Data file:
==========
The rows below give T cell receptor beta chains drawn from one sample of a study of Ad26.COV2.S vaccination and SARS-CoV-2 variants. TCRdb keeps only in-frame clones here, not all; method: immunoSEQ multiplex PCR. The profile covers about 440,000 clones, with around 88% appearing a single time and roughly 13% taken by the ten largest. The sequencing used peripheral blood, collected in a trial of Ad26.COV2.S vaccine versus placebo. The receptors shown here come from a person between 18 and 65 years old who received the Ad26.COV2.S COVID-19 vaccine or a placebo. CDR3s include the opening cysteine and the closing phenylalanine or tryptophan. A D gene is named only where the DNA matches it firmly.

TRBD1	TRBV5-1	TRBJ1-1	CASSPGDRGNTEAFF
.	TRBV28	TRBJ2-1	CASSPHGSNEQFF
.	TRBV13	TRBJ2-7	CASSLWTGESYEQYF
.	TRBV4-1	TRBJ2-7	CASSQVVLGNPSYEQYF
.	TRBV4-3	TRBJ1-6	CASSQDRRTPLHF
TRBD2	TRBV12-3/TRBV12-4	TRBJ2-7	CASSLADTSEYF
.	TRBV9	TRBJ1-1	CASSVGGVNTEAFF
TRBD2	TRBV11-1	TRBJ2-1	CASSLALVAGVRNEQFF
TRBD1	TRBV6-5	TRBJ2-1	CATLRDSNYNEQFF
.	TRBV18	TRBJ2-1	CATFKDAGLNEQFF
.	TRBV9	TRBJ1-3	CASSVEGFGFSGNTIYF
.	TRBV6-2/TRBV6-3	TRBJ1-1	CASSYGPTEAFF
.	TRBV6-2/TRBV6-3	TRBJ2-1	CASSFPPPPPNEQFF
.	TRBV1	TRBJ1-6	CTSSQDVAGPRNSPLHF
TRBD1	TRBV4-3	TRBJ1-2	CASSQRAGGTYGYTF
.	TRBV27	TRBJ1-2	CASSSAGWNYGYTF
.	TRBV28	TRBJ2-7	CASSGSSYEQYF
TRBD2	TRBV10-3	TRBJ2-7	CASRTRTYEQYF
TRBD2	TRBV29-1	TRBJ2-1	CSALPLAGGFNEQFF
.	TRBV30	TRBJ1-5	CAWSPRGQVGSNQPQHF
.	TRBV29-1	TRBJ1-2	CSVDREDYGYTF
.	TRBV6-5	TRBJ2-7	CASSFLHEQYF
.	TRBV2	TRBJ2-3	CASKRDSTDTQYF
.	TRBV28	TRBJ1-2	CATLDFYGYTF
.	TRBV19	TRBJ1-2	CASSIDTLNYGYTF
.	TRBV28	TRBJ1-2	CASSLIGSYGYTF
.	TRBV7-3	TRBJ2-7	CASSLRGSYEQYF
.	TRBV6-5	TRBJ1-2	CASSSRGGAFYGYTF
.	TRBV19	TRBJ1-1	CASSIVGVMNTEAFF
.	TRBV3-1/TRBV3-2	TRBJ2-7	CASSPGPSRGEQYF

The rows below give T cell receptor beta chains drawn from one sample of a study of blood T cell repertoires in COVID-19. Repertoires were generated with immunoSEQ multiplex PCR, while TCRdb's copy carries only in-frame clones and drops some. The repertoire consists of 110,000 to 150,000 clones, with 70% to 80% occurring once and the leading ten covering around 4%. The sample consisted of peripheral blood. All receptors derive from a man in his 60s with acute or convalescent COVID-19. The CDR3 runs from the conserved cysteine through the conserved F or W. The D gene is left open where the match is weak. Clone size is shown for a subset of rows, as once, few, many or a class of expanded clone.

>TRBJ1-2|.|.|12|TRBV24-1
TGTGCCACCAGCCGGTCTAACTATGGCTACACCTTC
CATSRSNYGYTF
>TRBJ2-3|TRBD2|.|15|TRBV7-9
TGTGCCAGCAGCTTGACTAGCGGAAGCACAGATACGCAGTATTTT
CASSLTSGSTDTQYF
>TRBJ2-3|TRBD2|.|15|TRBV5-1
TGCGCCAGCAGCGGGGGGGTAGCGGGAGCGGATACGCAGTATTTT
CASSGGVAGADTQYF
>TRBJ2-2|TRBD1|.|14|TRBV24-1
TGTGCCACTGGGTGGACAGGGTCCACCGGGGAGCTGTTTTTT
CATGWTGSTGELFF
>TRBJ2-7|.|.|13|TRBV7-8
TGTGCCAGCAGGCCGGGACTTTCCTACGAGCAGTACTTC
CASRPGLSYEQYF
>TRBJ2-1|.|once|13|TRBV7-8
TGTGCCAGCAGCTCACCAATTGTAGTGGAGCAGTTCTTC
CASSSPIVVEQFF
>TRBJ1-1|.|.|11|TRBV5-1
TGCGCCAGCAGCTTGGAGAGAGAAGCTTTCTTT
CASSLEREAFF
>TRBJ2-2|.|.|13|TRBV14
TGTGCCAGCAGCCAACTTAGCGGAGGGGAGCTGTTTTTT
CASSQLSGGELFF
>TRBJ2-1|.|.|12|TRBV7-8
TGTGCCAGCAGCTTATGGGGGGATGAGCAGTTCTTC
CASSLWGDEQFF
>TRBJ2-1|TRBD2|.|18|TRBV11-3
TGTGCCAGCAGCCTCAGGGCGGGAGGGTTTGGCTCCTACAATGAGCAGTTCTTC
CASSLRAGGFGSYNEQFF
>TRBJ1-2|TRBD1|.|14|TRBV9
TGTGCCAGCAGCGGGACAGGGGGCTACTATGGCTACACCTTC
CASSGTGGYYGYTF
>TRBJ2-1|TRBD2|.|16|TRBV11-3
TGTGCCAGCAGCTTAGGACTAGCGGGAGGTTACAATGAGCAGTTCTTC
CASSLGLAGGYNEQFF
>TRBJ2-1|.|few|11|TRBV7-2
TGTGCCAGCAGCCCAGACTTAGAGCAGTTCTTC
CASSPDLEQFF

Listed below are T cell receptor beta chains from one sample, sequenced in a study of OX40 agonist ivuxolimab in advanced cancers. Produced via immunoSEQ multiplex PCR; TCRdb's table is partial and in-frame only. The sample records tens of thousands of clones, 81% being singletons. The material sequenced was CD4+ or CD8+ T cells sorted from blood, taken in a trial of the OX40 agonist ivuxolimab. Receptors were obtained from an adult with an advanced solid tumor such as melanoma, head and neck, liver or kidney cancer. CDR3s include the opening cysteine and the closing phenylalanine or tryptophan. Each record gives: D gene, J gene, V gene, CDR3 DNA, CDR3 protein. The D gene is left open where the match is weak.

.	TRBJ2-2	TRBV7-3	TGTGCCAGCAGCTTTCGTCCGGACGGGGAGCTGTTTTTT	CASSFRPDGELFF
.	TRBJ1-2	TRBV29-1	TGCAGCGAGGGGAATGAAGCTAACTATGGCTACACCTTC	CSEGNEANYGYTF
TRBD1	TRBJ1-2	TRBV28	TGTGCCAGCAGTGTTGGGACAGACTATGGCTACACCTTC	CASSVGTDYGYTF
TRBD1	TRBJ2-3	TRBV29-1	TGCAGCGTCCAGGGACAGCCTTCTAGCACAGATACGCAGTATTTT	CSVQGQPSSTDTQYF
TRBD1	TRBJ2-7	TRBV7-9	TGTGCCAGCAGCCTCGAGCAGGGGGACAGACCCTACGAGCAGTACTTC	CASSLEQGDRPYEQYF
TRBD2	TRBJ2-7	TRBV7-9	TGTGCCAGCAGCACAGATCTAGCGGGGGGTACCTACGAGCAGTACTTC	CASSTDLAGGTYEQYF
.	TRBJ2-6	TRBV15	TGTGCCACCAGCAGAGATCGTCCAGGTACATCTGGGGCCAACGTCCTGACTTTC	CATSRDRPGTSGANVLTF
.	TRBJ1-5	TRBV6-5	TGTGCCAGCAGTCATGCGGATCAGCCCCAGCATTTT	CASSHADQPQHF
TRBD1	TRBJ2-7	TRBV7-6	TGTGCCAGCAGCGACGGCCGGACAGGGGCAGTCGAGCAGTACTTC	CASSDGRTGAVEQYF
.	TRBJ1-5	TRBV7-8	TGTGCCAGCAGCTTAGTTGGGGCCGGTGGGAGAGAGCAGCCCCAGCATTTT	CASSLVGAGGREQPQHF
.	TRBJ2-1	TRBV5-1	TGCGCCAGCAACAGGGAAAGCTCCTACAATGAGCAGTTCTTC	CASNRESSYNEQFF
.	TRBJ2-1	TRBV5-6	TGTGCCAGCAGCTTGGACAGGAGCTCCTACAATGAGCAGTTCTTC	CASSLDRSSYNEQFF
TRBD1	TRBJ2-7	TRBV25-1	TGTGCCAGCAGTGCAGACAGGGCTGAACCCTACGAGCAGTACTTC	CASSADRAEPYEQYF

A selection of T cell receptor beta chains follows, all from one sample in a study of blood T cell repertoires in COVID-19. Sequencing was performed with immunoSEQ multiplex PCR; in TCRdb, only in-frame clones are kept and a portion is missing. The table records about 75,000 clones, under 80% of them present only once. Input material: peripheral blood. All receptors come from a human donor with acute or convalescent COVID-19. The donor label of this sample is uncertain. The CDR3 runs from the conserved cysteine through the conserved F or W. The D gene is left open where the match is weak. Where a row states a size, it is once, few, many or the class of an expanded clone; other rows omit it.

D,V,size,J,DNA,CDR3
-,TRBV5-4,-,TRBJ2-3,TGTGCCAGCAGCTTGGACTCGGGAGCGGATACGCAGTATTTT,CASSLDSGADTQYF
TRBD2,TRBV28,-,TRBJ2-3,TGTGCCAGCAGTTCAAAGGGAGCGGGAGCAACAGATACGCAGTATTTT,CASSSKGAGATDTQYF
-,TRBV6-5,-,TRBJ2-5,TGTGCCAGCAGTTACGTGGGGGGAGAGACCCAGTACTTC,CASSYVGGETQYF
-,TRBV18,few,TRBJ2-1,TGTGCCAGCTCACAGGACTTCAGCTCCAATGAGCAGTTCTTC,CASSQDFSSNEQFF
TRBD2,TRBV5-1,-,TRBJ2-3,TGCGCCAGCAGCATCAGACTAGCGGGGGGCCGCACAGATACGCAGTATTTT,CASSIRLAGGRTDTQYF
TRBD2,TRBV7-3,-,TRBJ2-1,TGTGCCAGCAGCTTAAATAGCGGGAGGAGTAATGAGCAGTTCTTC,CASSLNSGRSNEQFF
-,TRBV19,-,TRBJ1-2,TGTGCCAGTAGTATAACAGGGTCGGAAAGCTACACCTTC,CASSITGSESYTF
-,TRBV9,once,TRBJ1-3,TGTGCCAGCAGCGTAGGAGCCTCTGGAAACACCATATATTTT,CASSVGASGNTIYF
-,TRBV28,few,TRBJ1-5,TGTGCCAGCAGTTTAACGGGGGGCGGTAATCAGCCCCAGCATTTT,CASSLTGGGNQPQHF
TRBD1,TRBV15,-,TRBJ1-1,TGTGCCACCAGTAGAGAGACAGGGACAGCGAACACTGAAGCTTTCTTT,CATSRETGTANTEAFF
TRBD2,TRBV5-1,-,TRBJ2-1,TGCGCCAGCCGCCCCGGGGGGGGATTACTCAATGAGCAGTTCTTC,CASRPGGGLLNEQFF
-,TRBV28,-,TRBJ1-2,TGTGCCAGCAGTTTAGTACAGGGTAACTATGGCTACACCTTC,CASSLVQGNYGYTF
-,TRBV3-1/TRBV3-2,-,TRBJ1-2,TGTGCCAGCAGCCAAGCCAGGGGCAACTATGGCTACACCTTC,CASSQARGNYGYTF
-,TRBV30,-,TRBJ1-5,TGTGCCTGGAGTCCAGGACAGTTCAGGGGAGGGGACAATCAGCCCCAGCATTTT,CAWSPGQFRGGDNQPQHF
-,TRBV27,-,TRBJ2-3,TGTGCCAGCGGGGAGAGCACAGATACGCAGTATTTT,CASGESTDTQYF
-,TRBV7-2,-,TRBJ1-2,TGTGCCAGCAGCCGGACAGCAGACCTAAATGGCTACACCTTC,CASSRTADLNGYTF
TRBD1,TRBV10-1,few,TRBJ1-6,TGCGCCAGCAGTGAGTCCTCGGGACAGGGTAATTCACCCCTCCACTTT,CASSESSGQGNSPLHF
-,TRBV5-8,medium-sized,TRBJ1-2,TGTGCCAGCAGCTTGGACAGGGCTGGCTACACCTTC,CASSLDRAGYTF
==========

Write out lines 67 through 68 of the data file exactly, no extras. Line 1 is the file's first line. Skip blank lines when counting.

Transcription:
TGTGCCAGCAGCTTAGGACTAGCGGGAGGTTACAATGAGCAGTTCTTC
CASSLGLAGGYNEQFF